ip-man-doing-sil-lim-tao-formUnderstand that sometimes these forms exist as a compendium of the style’s techniques, and through diligent study, can reveal a lot of the methodology and underpinnings of a style’s philosophy and approach. Take Wing Chun’s Sil Nim Tao, or “little idea” form. That is exactly the purpose behind it: to provide the practitioner with a ‘reference manual’ of many of the style’s movements. Does this translate directly to combat application? No. Much in the same way a dictionary is not going to approve your ability to write a novel, it will still be a valuable tool when you do sit down to write! Look at it this way: you can’t really use a gun properly if you don’t know which side is the business end!
(Is a boxing focus mitt drill REALLY any different when looked at in this light?)

Before you practice a form or drill, or before you decide to dismiss one, ask yourself, “what is this REALLY teaching me? What do I stand to learn or improve by practicing this?”

Imagine this: you’ve never played guitar before. You come to me for guitar lessons. Instead of teaching you some basic theory, scales, chords, songs, etc … I hand you a guitar and stick you on a stage in front of 100’s or 1000’s of people and tell you to play a two hour set with this band you’ve never met. Maybe you didn’t want to do that stupid chromatic finger exercise I originally wanted to assign you, but right about now aren’t you wishing you had some prep time up worked up to this point? Its the same thing with combat. There are little nuances in skill you can not hope to develop while the adrenaline is pumping and your stress is through the roof.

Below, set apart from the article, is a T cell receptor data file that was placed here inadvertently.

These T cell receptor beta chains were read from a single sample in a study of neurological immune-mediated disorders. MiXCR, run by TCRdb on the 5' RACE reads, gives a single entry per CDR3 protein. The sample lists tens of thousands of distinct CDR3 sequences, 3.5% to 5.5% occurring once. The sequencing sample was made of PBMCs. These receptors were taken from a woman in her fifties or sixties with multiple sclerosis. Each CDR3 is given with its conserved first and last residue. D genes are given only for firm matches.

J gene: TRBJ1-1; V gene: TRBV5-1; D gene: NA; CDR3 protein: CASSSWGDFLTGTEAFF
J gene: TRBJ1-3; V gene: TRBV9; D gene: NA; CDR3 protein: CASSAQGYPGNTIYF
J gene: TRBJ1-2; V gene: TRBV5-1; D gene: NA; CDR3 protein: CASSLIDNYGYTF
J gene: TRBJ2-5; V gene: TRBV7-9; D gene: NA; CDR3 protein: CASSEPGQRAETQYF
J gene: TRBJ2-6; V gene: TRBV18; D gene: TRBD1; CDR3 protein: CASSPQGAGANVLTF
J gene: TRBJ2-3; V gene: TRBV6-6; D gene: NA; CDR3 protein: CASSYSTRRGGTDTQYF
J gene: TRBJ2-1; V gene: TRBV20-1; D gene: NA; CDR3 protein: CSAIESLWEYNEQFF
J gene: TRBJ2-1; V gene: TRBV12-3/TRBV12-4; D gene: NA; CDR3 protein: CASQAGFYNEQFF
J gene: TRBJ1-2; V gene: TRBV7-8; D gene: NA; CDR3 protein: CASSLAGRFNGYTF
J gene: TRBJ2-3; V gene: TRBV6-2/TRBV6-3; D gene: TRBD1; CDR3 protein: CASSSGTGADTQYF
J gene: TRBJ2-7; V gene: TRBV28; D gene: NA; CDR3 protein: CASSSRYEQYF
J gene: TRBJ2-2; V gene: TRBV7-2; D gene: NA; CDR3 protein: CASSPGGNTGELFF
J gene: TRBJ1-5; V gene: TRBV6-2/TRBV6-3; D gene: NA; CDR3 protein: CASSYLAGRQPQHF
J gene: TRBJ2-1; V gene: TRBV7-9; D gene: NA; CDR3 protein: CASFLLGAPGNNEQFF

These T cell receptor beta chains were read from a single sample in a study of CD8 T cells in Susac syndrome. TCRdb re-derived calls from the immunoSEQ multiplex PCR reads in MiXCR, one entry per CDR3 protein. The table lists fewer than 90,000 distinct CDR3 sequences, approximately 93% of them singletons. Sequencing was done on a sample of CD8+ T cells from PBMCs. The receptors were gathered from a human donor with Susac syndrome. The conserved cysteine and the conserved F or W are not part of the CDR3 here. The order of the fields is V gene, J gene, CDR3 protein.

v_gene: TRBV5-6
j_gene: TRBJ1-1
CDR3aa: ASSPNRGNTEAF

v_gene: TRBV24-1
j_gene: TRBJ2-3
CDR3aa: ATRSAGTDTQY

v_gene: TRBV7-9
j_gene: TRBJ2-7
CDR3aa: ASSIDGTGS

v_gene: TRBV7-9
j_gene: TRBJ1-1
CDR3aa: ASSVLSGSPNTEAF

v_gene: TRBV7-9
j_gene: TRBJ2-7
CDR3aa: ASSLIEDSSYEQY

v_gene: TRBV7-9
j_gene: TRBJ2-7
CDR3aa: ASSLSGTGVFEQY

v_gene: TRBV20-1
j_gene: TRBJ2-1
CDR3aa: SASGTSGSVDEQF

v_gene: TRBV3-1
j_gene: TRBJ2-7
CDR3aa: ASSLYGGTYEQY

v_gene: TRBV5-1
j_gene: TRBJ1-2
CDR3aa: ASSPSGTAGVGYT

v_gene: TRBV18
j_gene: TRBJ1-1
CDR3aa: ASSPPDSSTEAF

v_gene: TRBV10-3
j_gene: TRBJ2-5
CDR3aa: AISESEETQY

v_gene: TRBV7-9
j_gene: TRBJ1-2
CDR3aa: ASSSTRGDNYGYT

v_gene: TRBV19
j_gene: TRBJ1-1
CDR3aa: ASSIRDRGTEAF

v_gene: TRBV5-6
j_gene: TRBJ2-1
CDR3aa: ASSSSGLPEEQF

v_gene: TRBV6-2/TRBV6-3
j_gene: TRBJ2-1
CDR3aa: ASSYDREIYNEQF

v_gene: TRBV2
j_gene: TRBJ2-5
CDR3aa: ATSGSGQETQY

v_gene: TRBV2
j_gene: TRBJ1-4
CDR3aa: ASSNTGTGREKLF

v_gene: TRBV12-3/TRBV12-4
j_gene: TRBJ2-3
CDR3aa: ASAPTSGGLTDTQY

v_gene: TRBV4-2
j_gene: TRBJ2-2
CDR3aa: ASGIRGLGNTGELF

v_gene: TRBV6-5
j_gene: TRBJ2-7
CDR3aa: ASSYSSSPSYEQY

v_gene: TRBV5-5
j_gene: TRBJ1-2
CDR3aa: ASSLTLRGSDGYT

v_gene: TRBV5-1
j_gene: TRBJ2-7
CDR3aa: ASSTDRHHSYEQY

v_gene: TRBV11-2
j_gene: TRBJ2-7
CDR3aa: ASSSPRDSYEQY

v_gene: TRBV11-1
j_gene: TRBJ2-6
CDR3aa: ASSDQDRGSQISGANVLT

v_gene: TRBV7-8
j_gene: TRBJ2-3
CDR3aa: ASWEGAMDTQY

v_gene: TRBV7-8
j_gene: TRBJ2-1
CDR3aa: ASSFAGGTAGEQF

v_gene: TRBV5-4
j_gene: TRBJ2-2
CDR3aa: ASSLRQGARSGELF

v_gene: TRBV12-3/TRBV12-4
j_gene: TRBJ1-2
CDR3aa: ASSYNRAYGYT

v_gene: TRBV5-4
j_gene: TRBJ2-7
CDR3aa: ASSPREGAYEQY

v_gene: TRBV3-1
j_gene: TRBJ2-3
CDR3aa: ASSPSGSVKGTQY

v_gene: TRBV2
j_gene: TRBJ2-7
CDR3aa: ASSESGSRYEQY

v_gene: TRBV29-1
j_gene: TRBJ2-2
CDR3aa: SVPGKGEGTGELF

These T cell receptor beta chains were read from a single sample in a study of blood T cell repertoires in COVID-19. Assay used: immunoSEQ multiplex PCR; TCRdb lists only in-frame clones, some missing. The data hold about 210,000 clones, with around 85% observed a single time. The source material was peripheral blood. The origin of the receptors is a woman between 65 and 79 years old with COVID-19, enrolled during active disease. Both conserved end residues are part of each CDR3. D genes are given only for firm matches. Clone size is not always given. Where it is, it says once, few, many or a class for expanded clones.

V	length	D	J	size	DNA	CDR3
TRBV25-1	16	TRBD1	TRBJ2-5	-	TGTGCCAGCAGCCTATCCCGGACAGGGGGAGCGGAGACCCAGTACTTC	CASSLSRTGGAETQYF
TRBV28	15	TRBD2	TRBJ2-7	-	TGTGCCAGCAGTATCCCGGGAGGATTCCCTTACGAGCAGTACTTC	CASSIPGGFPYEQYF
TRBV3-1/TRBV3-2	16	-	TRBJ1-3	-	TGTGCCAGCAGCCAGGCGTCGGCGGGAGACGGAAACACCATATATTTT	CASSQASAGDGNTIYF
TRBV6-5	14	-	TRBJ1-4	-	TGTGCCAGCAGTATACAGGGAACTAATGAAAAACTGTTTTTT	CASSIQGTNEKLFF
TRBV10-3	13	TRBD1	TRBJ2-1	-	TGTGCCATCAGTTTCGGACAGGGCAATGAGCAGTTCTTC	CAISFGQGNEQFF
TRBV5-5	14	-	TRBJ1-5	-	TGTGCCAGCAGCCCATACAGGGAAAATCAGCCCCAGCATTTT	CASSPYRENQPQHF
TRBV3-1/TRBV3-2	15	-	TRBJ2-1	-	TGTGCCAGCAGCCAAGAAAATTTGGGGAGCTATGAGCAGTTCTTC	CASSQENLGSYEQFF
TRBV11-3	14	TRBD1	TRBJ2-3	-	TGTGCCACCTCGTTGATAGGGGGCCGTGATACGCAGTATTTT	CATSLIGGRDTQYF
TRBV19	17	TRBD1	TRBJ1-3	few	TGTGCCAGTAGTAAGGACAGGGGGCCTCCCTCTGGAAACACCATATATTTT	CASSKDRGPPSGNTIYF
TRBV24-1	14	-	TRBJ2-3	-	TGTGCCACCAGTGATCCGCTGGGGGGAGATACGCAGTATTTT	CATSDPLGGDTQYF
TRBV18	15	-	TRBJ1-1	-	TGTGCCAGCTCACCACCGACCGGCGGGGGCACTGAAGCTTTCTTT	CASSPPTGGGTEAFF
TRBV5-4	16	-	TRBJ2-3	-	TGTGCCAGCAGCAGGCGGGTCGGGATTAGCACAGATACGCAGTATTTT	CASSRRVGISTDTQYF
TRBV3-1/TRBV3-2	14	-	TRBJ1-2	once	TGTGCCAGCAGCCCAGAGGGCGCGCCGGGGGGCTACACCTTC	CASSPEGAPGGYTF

Bruce Lee Core Symbol

891555_146441035524662_2023093845_oLee’s symbol for his personal art of Jeet Kune Do consists of a yin/yang symbol ringed by arrows, which are then ringed by Chinese characters.

Bruce Lee himself describes it best:
“In the yin yang symbol, there is a white spot on the black half, and a black spot on the white half. In JKD, Yang (firmness) should be concealed in Yin (gentleness) as Yin is concealed within Yang.

Thus, a JKD man should be soft, yet not yielding; firm, yet not hard. The curved arrows surrounding the Yin Yang symbol represent not only the harmonious interplay of Yin Yang but also the interchangeability of opposites.”

In Eastern Philosophy the Yin/Yang is an important symbol and holds its roots in Taoism… the “source of the water” for much of Bruce Lee’s philosophical pondering. It is a symbol that gives representation to how apparently opposite forces are actually related and how they cycle and give rise to one another. Each half of the Yin Yang contains a part of the other, representing the “yang within yin” and the “yin within yang”

Think of the saying, “Two sides of the same coin”. Many tangible dualities are thought to be a physical representation of Yin Yang (male/female, light/dark, love/hate).